Seventh Sunday in Ordinary Time Cycle C 1) 1 Samuel 26:2, 7-9, 12-13, 22-23 Psalm 103:1-4, 8, 10, 12-13 2) 1 Corinthians 15:45-49 Gospel: Luke 6:27-38
Superheroes never go out of style.
There’s something in us, young and old, that enjoys a good superhero tale. A typical superhero story includes a villain that everyone loves to hate.
Soon the bad guy and his accomplices create all kinds of mayhem till they manage to bring the world to the brink of disaster. This turmoil creates the ripe condition for the superhero to come to the rescue.
After battling dangerous obstacles and enduring countless injuries, the superhero finally overcomes the enemy to restore order out of chaos. Watching a superhero overpower a particular face and force of evil is deeply reassuring, even when we know the characters and situations are fictional.
In today’s first reading, we have a different kind of superhero story. We meet David, a biblical superhero who challenges our usual notions of retaliation, revenge and payback for wrongdoing. We are invited to move beyond the typical superhero equation of grievance equals retribution. We are called to see our world in the light of God’s mercy and divine vindication.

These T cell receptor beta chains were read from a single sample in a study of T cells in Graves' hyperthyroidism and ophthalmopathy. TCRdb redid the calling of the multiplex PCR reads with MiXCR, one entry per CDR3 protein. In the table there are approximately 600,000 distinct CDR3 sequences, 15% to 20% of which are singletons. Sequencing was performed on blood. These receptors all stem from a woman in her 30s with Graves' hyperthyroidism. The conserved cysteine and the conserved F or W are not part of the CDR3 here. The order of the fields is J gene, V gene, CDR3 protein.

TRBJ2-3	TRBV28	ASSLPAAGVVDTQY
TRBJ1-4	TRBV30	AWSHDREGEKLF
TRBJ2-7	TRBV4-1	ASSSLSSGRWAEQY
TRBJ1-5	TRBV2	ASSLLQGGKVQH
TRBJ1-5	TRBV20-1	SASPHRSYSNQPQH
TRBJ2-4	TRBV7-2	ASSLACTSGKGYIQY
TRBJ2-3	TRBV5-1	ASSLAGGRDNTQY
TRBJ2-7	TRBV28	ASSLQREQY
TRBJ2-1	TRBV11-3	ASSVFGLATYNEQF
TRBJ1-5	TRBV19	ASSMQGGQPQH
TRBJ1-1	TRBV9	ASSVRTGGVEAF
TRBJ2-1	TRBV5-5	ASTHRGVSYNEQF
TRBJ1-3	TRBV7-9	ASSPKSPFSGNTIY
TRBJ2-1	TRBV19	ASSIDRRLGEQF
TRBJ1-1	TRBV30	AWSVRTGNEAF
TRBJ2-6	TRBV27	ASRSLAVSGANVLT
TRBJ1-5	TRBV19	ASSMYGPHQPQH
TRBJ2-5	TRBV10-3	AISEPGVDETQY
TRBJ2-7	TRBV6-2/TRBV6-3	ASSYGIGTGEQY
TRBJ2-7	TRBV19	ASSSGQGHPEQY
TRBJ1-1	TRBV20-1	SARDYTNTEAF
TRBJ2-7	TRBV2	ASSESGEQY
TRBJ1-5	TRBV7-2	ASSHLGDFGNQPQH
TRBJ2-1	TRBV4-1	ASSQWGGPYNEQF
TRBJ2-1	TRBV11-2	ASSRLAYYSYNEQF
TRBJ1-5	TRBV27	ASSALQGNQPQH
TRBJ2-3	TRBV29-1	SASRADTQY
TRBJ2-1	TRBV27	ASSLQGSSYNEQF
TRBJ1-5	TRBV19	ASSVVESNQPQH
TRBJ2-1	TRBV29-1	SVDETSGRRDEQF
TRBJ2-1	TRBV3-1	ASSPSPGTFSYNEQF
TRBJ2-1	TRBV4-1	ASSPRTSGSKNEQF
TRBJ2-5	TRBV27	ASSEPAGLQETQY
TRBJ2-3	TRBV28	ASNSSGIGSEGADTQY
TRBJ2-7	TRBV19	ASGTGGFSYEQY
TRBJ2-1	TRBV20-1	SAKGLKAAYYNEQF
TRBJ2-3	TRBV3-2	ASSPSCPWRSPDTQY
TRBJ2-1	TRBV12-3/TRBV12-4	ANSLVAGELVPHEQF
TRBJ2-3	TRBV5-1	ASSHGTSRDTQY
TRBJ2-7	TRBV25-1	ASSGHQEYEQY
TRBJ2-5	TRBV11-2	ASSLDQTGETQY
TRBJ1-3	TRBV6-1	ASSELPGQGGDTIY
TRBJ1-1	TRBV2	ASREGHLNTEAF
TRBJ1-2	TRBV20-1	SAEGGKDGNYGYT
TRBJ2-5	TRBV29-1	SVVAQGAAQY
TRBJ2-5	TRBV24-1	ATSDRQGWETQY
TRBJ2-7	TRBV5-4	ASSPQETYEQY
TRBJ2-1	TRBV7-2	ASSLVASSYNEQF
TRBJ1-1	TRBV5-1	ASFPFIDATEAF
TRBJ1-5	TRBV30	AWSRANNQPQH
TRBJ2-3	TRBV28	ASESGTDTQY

The dramatic story focuses on the second opportunity given to David to right the wrong done to him by King Saul, who had attempted to murder him. So when we read that David went in search of Saul, we rightly imagine that revenge was his motive. When David eventually finds Saul, we fully expect their encounter to end in the destruction of one of them.
The story moves in a quite different direction, indicating some deeper biblical truth in this lesson. For David finds Saul asleep with his spear in the ground above his head and his bodyguards in a deep slumber.
Abishai, his companion, urges David to seize the moment when he says, "God has delivered your enemy into your grasp this day. Let me nail him to the ground with one thrust of the spear." In a predictable superhero story, this would be the ideal moment for revenge and the restoration of right order.
Instead, David reveals a heart of righteousness that comes from being in right relationship with God. David chooses to spare Saul’s life, even though it was within his easy grasp to end it.
David was at that turning point we sometimes find ourselves when we are wronged or endure injustice, great or small. He chooses to trust in God and live by the truth that Jesus speaks of in today’s Gospel, "the measure with which you measure will in return be measured out to you."
David lived in awareness of the great measure of God’s mercy to him. So he was able to give Saul the same large measure of mercy. Rather than taking the throne by murderous revenge, David trusted God would reward his righteousness. And God did.
Like David, we too can trust in the mercy of Jesus as we pray, "speak to me, Lord."
How do I respond to Jesus’ invitation to show mercy to others?
(Sullivan is secretary for Catholic education of the Archdiocese of Washington.)
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